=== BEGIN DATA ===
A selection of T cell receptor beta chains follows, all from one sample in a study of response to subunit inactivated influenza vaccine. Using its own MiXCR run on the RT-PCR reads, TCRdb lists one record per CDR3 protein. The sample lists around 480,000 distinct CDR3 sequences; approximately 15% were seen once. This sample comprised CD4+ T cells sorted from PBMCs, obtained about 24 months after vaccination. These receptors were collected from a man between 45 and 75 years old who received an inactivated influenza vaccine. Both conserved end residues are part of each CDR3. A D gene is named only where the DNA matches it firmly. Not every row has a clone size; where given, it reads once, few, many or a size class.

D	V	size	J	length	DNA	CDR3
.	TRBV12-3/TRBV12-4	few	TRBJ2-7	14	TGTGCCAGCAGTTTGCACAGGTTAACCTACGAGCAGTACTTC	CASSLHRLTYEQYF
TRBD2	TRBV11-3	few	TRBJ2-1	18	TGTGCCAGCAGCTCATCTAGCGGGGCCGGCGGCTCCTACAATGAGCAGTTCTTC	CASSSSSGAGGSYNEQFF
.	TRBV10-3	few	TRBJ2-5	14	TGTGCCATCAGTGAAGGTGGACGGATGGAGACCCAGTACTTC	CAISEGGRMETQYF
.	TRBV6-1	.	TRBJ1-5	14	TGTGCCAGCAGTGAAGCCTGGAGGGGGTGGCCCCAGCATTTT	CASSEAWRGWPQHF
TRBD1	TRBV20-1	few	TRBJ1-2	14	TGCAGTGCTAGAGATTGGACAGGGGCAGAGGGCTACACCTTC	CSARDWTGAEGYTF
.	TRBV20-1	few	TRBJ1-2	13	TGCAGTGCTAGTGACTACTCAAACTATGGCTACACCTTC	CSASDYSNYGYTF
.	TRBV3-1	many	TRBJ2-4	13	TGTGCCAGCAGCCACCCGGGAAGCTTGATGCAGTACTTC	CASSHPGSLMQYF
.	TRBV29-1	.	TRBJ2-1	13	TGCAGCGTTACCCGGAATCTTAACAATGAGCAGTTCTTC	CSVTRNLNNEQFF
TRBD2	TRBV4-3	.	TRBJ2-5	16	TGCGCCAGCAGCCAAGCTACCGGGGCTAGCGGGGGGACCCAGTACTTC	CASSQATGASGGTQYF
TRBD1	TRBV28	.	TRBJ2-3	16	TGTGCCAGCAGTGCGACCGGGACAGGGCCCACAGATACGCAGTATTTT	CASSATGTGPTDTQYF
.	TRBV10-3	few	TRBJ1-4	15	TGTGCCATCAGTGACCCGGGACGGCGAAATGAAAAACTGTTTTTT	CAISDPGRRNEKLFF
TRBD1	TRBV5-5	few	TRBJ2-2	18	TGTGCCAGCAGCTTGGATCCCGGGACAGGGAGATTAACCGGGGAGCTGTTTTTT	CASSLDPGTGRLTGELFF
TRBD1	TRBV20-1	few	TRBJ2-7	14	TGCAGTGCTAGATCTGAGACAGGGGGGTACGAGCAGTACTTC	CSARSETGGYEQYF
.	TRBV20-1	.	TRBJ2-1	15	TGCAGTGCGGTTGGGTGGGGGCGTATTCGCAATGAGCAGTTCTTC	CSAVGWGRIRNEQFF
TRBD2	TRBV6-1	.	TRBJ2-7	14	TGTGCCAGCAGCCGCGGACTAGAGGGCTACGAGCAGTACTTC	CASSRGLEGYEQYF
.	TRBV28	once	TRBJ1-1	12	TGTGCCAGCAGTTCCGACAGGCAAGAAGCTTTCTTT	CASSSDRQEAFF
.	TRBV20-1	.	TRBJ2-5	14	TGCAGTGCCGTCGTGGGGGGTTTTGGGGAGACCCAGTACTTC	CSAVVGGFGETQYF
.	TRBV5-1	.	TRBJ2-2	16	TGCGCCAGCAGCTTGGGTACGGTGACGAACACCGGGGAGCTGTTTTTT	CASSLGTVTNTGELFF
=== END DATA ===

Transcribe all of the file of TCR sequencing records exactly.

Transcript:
A selection of T cell receptor beta chains follows, all from one sample in a study of response to subunit inactivated influenza vaccine. Using its own MiXCR run on the RT-PCR reads, TCRdb lists one record per CDR3 protein. The sample lists around 480,000 distinct CDR3 sequences; approximately 15% were seen once. This sample comprised CD4+ T cells sorted from PBMCs, obtained about 24 months after vaccination. These receptors were collected from a man between 45 and 75 years old who received an inactivated influenza vaccine. Both conserved end residues are part of each CDR3. A D gene is named only where the DNA matches it firmly. Not every row has a clone size; where given, it reads once, few, many or a size class.

D	V	size	J	length	DNA	CDR3
.	TRBV12-3/TRBV12-4	few	TRBJ2-7	14	TGTGCCAGCAGTTTGCACAGGTTAACCTACGAGCAGTACTTC	CASSLHRLTYEQYF
TRBD2	TRBV11-3	few	TRBJ2-1	18	TGTGCCAGCAGCTCATCTAGCGGGGCCGGCGGCTCCTACAATGAGCAGTTCTTC	CASSSSSGAGGSYNEQFF
.	TRBV10-3	few	TRBJ2-5	14	TGTGCCATCAGTGAAGGTGGACGGATGGAGACCCAGTACTTC	CAISEGGRMETQYF
.	TRBV6-1	.	TRBJ1-5	14	TGTGCCAGCAGTGAAGCCTGGAGGGGGTGGCCCCAGCATTTT	CASSEAWRGWPQHF
TRBD1	TRBV20-1	few	TRBJ1-2	14	TGCAGTGCTAGAGATTGGACAGGGGCAGAGGGCTACACCTTC	CSARDWTGAEGYTF
.	TRBV20-1	few	TRBJ1-2	13	TGCAGTGCTAGTGACTACTCAAACTATGGCTACACCTTC	CSASDYSNYGYTF
.	TRBV3-1	many	TRBJ2-4	13	TGTGCCAGCAGCCACCCGGGAAGCTTGATGCAGTACTTC	CASSHPGSLMQYF
.	TRBV29-1	.	TRBJ2-1	13	TGCAGCGTTACCCGGAATCTTAACAATGAGCAGTTCTTC	CSVTRNLNNEQFF
TRBD2	TRBV4-3	.	TRBJ2-5	16	TGCGCCAGCAGCCAAGCTACCGGGGCTAGCGGGGGGACCCAGTACTTC	CASSQATGASGGTQYF
TRBD1	TRBV28	.	TRBJ2-3	16	TGTGCCAGCAGTGCGACCGGGACAGGGCCCACAGATACGCAGTATTTT	CASSATGTGPTDTQYF
.	TRBV10-3	few	TRBJ1-4	15	TGTGCCATCAGTGACCCGGGACGGCGAAATGAAAAACTGTTTTTT	CAISDPGRRNEKLFF
TRBD1	TRBV5-5	few	TRBJ2-2	18	TGTGCCAGCAGCTTGGATCCCGGGACAGGGAGATTAACCGGGGAGCTGTTTTTT	CASSLDPGTGRLTGELFF
TRBD1	TRBV20-1	few	TRBJ2-7	14	TGCAGTGCTAGATCTGAGACAGGGGGGTACGAGCAGTACTTC	CSARSETGGYEQYF
.	TRBV20-1	.	TRBJ2-1	15	TGCAGTGCGGTTGGGTGGGGGCGTATTCGCAATGAGCAGTTCTTC	CSAVGWGRIRNEQFF
TRBD2	TRBV6-1	.	TRBJ2-7	14	TGTGCCAGCAGCCGCGGACTAGAGGGCTACGAGCAGTACTTC	CASSRGLEGYEQYF
.	TRBV28	once	TRBJ1-1	12	TGTGCCAGCAGTTCCGACAGGCAAGAAGCTTTCTTT	CASSSDRQEAFF
.	TRBV20-1	.	TRBJ2-5	14	TGCAGTGCCGTCGTGGGGGGTTTTGGGGAGACCCAGTACTTC	CSAVVGGFGETQYF
.	TRBV5-1	.	TRBJ2-2	16	TGCGCCAGCAGCTTGGGTACGGTGACGAACACCGGGGAGCTGTTTTTT	CASSLGTVTNTGELFF